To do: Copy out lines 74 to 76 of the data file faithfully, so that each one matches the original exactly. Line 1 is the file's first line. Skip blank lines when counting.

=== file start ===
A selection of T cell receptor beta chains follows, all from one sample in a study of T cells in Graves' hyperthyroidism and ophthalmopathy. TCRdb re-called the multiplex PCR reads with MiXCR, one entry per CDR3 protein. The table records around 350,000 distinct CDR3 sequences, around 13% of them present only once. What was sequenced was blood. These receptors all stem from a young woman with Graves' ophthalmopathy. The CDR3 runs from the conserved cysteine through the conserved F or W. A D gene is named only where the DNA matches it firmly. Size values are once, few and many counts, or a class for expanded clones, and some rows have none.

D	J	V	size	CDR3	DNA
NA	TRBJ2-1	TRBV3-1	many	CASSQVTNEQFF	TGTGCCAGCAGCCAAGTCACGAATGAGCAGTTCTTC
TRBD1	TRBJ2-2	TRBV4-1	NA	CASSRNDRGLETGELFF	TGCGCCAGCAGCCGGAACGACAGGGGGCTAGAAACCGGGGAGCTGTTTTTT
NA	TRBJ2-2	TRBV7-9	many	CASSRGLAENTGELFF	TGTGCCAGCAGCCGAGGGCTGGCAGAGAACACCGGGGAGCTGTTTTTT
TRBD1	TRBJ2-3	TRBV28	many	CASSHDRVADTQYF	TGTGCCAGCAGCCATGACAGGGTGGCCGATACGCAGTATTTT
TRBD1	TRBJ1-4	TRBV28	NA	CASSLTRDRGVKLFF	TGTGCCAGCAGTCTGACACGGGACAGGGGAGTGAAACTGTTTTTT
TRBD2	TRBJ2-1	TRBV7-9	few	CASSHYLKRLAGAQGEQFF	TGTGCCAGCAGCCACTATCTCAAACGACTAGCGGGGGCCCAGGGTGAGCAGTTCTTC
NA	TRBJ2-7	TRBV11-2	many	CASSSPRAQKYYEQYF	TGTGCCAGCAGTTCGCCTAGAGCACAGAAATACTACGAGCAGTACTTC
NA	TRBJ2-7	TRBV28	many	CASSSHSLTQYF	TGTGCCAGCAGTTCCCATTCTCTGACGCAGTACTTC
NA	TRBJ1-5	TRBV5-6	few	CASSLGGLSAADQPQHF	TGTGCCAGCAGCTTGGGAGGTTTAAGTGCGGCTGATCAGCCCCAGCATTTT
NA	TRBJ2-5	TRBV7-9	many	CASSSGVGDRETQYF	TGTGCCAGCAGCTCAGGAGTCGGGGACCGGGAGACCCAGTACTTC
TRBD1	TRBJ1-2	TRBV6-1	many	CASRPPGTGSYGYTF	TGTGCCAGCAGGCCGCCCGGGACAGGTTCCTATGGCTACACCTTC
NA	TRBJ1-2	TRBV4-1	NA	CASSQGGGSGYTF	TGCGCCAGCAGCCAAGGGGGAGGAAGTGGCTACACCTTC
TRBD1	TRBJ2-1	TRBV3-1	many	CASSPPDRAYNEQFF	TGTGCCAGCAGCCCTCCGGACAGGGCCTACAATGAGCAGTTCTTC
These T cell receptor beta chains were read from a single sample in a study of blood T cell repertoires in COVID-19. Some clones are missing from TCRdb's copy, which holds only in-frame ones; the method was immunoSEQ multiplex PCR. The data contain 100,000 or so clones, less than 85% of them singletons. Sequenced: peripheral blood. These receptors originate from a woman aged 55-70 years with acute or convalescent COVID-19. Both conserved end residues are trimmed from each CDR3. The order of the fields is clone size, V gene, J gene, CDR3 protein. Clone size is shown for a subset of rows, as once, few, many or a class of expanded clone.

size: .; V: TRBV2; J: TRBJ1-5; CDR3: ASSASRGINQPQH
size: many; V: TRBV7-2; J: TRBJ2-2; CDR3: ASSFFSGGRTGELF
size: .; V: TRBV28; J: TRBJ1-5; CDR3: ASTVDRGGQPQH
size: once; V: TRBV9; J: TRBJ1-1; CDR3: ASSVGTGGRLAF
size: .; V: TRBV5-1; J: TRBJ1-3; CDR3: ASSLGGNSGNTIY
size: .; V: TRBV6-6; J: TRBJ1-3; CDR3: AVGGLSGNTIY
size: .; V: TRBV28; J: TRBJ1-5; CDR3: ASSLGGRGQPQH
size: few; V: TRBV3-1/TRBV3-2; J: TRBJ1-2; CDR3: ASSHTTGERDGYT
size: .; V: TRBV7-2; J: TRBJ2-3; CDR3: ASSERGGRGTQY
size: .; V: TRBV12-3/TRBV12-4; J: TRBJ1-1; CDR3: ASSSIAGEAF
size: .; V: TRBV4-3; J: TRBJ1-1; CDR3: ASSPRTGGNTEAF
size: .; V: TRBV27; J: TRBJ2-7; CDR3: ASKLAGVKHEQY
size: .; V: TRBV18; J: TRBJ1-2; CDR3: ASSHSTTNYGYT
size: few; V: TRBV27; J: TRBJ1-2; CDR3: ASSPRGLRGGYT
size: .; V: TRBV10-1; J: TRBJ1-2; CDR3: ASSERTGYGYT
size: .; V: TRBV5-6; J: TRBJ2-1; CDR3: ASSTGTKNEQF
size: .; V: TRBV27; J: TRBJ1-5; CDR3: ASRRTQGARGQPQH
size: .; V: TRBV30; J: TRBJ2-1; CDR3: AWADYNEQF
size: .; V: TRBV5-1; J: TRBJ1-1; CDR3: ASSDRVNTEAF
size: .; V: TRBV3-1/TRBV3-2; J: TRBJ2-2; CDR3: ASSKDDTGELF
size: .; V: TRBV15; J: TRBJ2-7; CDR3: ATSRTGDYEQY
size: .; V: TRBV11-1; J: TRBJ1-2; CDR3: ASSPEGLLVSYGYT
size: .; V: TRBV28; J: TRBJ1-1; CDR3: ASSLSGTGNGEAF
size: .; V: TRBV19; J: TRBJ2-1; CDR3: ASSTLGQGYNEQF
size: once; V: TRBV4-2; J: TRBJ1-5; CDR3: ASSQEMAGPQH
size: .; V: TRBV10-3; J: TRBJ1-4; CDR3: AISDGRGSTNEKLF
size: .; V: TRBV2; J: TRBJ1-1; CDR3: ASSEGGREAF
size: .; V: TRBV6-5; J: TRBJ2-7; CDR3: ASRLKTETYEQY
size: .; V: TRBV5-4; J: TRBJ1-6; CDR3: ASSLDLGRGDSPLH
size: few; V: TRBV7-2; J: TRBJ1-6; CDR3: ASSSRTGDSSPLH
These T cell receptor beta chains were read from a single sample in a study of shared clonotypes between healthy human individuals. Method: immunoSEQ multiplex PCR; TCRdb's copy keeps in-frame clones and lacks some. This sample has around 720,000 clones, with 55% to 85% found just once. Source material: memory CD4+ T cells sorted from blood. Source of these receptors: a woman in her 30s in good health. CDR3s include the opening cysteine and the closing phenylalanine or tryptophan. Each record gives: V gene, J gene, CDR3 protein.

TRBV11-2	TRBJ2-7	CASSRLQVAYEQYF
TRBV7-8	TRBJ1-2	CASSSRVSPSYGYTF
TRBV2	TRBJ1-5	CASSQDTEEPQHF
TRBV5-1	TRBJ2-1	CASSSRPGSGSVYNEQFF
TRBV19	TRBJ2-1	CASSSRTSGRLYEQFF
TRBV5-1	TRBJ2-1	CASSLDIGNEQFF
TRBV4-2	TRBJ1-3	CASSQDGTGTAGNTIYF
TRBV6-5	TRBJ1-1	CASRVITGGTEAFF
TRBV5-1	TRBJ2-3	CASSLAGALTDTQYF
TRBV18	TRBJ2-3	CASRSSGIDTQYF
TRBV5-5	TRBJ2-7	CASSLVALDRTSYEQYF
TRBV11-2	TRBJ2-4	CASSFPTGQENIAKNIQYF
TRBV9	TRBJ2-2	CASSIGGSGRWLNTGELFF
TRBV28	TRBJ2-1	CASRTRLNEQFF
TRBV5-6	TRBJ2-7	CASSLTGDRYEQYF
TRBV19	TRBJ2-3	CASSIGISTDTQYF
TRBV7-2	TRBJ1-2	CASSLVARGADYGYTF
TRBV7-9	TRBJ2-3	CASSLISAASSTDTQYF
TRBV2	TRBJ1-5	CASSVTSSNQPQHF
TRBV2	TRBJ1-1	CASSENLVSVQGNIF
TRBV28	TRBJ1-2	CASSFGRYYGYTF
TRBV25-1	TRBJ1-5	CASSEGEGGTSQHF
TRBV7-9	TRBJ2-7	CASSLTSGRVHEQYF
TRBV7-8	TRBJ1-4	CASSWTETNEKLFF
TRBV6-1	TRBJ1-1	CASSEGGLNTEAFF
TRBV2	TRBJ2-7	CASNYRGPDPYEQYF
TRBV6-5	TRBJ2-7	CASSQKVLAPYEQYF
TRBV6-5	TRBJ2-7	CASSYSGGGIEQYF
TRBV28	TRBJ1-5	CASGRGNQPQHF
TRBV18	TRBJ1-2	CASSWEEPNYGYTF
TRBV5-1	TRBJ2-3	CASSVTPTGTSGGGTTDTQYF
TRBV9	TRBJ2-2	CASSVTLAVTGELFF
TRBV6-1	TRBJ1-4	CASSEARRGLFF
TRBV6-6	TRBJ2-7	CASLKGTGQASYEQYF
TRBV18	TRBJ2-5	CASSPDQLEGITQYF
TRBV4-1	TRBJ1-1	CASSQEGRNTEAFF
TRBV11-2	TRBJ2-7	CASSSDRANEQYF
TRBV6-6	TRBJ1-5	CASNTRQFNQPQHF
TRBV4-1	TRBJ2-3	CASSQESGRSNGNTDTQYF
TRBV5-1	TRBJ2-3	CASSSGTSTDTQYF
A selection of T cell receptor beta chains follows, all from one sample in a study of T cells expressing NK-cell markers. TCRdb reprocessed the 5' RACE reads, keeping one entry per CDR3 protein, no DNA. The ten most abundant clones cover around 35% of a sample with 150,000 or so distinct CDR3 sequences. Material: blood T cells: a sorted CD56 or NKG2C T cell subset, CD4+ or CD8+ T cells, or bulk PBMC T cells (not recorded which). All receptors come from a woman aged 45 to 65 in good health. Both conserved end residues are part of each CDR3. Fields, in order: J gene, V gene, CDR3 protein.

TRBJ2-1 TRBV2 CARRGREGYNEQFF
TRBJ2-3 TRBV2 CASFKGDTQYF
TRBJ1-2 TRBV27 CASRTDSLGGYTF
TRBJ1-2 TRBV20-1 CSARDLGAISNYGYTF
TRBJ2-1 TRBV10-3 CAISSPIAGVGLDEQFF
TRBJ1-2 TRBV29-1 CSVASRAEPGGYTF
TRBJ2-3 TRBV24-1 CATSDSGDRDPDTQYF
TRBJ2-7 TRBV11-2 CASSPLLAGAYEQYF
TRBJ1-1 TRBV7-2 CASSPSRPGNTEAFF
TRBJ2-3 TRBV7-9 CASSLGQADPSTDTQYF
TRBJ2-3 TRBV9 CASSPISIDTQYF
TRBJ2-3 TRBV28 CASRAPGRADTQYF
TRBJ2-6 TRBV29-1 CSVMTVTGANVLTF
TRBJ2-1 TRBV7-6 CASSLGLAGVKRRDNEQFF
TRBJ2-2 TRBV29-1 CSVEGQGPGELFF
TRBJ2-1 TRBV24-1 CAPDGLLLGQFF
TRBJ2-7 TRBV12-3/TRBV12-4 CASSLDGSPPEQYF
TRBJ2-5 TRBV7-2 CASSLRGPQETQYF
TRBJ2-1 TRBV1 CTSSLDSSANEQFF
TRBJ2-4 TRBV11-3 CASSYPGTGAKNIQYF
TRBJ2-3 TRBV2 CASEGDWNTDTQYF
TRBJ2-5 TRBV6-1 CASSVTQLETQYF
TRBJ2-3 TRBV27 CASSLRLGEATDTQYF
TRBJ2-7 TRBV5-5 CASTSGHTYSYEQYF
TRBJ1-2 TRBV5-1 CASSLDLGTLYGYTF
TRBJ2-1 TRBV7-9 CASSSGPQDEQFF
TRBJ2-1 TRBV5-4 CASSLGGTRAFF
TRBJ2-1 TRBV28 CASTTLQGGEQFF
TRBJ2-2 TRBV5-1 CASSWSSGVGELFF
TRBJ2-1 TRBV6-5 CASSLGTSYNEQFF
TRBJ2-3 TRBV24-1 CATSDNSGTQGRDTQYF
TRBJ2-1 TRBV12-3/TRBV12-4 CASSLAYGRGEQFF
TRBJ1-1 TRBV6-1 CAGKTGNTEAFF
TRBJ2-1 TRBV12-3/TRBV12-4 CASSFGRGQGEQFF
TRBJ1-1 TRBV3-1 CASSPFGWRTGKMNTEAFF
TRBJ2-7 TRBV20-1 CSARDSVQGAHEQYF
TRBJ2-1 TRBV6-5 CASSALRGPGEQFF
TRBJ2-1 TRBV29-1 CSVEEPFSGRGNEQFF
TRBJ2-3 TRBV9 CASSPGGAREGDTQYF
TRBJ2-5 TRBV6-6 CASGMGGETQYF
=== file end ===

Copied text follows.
TRBV6-5	TRBJ2-7	CASSQKVLAPYEQYF
TRBV6-5	TRBJ2-7	CASSYSGGGIEQYF
TRBV28	TRBJ1-5	CASGRGNQPQHF